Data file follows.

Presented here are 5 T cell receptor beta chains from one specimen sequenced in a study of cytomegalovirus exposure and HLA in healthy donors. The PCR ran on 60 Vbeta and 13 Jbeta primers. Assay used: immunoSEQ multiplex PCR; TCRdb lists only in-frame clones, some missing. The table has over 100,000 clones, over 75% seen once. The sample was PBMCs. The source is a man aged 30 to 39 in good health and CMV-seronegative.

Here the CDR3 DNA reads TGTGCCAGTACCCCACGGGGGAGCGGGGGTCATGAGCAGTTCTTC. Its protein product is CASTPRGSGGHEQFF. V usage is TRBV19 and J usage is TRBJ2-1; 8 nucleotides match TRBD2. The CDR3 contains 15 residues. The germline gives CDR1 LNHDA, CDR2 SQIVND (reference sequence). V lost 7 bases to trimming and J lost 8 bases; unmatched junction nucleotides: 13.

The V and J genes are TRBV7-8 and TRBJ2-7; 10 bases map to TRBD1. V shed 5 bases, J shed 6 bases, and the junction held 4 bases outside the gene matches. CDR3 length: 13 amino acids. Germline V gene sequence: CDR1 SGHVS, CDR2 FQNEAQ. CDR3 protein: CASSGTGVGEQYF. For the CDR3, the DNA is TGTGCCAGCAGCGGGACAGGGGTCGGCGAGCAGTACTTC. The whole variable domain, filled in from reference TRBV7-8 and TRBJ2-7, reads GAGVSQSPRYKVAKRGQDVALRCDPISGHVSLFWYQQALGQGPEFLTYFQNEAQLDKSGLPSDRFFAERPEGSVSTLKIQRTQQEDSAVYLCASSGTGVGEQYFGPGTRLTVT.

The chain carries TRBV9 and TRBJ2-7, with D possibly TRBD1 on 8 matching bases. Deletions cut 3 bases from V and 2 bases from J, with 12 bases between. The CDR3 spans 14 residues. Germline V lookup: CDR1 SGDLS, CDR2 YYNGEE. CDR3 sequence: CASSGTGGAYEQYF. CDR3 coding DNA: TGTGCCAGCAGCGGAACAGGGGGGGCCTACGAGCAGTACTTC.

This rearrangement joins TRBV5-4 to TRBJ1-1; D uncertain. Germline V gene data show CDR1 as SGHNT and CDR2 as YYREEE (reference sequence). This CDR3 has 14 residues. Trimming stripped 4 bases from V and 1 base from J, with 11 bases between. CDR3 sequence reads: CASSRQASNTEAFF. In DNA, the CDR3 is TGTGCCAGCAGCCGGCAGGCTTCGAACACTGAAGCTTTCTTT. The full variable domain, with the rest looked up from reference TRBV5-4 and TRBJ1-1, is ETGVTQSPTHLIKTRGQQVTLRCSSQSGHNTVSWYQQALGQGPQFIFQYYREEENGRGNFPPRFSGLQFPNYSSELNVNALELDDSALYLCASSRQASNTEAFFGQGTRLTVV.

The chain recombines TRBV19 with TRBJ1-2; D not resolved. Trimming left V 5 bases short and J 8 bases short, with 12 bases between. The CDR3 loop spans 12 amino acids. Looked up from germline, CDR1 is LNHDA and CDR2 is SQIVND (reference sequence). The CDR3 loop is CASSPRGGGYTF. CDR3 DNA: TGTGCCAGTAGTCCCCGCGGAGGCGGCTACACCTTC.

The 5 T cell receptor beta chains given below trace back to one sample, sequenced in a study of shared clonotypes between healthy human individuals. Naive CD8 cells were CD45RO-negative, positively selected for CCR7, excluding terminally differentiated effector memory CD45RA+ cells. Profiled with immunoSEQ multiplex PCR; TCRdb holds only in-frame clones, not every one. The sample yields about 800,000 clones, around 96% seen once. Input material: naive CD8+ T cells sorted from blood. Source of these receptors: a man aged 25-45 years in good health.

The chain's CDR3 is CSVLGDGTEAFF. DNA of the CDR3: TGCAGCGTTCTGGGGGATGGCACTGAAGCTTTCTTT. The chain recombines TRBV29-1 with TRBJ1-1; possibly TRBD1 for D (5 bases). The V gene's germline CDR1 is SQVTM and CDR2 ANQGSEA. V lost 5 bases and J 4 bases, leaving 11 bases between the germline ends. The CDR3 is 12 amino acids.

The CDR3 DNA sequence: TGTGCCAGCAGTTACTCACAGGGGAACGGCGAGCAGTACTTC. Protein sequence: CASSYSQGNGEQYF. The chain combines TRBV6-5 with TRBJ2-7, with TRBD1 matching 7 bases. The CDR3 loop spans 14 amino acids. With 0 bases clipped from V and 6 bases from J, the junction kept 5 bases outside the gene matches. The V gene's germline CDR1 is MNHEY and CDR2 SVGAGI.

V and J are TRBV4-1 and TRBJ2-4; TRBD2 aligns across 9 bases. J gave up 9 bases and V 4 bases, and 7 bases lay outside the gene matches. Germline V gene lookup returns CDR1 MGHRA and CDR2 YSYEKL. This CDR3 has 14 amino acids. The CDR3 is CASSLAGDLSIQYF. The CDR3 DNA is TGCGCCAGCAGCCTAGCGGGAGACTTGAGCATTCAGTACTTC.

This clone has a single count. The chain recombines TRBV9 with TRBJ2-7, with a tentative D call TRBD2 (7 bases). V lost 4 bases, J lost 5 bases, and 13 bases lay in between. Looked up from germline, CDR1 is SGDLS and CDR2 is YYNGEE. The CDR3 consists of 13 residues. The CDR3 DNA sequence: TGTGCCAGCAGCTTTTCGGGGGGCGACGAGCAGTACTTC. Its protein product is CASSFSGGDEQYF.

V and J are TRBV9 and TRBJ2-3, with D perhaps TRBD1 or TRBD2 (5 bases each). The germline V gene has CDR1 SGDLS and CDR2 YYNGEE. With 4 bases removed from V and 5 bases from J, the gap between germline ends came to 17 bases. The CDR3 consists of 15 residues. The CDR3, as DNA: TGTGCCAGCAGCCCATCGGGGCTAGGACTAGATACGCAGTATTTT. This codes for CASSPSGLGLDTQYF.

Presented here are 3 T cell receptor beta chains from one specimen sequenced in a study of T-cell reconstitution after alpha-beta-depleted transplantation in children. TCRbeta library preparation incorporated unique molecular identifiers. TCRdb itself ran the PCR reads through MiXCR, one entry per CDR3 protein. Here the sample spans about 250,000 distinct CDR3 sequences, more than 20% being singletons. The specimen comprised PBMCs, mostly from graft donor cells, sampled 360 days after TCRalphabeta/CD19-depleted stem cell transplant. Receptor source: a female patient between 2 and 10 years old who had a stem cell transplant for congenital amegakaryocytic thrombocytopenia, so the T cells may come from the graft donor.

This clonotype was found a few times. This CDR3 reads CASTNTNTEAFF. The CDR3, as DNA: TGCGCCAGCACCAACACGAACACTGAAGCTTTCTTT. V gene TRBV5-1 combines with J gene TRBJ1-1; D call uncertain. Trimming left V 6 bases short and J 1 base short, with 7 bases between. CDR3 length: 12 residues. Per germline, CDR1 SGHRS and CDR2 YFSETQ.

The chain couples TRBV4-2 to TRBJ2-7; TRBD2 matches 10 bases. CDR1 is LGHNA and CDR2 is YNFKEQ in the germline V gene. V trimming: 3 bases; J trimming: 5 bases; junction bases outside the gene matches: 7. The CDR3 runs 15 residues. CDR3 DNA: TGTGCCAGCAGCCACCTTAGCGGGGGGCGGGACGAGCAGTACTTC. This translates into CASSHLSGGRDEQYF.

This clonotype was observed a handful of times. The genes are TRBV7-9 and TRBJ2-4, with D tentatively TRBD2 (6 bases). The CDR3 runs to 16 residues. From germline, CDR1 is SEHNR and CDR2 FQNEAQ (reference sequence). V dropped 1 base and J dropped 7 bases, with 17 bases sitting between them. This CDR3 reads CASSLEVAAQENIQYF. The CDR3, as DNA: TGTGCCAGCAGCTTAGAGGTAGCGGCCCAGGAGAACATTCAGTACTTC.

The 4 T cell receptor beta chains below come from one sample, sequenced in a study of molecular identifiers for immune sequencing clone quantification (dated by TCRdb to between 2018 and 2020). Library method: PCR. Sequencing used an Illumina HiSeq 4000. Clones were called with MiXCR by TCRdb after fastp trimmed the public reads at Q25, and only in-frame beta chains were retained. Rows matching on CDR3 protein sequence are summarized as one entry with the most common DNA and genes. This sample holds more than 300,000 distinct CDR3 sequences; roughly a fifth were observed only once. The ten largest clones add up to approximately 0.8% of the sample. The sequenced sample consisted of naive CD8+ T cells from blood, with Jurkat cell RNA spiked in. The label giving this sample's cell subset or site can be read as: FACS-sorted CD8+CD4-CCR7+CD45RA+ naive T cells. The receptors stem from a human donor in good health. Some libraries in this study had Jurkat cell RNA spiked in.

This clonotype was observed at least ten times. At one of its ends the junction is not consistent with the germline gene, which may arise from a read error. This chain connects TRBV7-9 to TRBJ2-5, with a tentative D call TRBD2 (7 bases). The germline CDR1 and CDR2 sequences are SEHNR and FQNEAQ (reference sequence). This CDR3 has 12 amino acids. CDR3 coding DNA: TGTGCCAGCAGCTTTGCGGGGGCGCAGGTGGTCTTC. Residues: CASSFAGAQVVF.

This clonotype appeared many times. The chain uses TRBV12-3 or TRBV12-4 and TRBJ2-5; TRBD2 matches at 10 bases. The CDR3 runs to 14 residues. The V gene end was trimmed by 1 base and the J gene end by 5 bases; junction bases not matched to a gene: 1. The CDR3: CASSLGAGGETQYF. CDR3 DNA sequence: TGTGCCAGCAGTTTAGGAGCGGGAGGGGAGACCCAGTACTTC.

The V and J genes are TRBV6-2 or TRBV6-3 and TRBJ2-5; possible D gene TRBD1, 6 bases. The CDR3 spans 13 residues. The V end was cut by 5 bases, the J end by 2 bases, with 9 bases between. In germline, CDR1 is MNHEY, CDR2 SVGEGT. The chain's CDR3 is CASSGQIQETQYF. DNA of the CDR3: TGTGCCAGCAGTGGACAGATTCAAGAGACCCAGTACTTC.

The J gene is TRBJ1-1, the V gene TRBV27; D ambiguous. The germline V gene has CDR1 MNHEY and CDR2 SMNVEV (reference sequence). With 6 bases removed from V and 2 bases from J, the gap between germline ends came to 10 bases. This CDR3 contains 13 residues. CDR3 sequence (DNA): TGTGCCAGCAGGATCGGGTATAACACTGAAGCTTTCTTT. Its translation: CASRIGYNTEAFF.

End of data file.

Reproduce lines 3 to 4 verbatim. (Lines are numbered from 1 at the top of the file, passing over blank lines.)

The V and J genes are TRBV7-8 and TRBJ2-7; 10 bases map to TRBD1. V shed 5 bases, J shed 6 bases, and the junction held 4 bases outside the gene matches. CDR3 length: 13 amino acids. Germline V gene sequence: CDR1 SGHVS, CDR2 FQNEAQ. CDR3 protein: CASSGTGVGEQYF. For the CDR3, the DNA is TGTGCCAGCAGCGGGACAGGGGTCGGCGAGCAGTACTTC. The whole variable domain, filled in from reference TRBV7-8 and TRBJ2-7, reads GAGVSQSPRYKVAKRGQDVALRCDPISGHVSLFWYQQALGQGPEFLTYFQNEAQLDKSGLPSDRFFAERPEGSVSTLKIQRTQQEDSAVYLCASSGTGVGEQYFGPGTRLTVT.

The chain carries TRBV9 and TRBJ2-7, with D possibly TRBD1 on 8 matching bases. Deletions cut 3 bases from V and 2 bases from J, with 12 bases between. The CDR3 spans 14 residues. Germline V lookup: CDR1 SGDLS, CDR2 YYNGEE. CDR3 sequence: CASSGTGGAYEQYF. CDR3 coding DNA: TGTGCCAGCAGCGGAACAGGGGGGGCCTACGAGCAGTACTTC.